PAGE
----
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Co-Parenting After Divorce Depends On Sm...

Co-Parenting After Divorce Depends On Smart Decisions
Divorce catches kids in the middle By Rosalind Sedacca, CDC If you’re a parent, divorce doesn’t end your relationship with your former spouse. It only changes the form in some specific ways. It is still essential to create a working relationship focused on the optimum care and concern for your children. Every co-parenting relationship will be unique, affected by your post-divorce family dynamics. However, there are guidelines that will enhance the results for children in any family. Here are some crucial points to keep in mind to maximize your co-parenting success. Respect your co-parent’s boundaries: Chances are your former spouse has a different parenting style than you, with some conflicting rules. Rather than stress yourself about these differences, learn to accept that life is never consistent and it may actually be beneficial for your kids to experience other ways of doing things. Step back from micro-managing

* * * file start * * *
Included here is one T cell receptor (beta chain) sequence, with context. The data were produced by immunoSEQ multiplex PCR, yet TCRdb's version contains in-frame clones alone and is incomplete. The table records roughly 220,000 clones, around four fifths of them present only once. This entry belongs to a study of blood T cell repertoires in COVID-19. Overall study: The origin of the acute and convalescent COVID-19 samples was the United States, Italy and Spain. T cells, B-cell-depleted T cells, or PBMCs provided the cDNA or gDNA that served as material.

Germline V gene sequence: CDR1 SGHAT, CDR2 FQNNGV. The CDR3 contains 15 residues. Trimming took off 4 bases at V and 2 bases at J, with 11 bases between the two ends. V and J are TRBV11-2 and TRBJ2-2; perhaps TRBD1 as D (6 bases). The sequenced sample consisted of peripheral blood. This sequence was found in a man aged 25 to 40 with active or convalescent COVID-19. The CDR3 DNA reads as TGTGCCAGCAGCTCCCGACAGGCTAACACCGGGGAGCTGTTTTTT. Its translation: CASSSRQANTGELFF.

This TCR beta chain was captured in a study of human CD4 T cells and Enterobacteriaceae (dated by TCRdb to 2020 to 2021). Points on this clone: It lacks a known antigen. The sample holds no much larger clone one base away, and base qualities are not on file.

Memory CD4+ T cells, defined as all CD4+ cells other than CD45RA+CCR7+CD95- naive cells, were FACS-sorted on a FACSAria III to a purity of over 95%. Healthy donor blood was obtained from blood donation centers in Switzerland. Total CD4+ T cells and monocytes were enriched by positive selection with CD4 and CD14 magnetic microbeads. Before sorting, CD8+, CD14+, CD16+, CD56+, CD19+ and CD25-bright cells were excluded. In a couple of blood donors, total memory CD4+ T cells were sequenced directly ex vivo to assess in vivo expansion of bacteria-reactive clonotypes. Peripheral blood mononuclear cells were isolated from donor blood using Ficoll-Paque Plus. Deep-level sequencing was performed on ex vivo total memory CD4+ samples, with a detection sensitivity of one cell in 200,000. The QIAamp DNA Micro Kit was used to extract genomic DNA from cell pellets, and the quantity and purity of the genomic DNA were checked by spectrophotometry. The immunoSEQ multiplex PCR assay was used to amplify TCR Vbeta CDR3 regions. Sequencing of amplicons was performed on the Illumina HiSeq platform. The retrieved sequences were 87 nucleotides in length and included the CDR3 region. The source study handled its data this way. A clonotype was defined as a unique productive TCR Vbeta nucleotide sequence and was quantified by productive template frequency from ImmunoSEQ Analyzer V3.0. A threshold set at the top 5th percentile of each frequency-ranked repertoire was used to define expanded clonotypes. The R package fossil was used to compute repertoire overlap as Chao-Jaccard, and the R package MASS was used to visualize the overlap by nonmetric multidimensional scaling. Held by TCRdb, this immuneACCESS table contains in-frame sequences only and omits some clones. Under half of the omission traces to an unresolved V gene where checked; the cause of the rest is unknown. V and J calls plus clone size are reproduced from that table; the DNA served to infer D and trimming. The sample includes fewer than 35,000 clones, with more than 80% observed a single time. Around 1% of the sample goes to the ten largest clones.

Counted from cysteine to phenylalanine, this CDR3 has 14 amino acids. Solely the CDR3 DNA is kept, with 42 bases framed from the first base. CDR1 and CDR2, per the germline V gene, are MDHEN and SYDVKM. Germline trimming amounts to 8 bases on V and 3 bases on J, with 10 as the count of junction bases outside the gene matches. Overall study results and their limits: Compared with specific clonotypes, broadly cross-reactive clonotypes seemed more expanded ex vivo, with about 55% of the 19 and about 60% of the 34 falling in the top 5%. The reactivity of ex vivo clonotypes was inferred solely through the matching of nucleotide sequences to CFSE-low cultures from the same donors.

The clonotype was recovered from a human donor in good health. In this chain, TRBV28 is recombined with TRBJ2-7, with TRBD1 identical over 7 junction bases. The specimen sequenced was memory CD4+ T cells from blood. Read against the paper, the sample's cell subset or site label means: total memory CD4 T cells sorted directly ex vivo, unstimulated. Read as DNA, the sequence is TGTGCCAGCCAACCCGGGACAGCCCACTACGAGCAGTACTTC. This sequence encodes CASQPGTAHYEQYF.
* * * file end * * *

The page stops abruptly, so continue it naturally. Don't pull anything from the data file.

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Parents: Don’t Overlook Your Child’s Rea

Parents: Don’t Overlook Your Child’s Reaction To Your Divorce!
Be aware of the emotional toll of divorce on children! By Rosalind Sedacca, CDC: Parenting is always complex. Parenting following a divorce can add many other layers of distraction and confusion to the mix. That makes it even more important for parents to be aware of how their children are responding to the divorce. Misunderstanding your child’s stage of development One common error parents make is misunderstanding their child’s stage of development. That can lead to irrational and unrealistic expectations. Too often parents will assume that their child has a better handle on their emotions and a deeper understanding of human nature than is really possible at their age. So when their child acts out or otherwise misbehaves, it’s easy to misinterpret their intentions. Parents mistakenly see children, even teens, as little adults who bring adult reasoning and comprehension to daily circumstances. With that mindset, it’s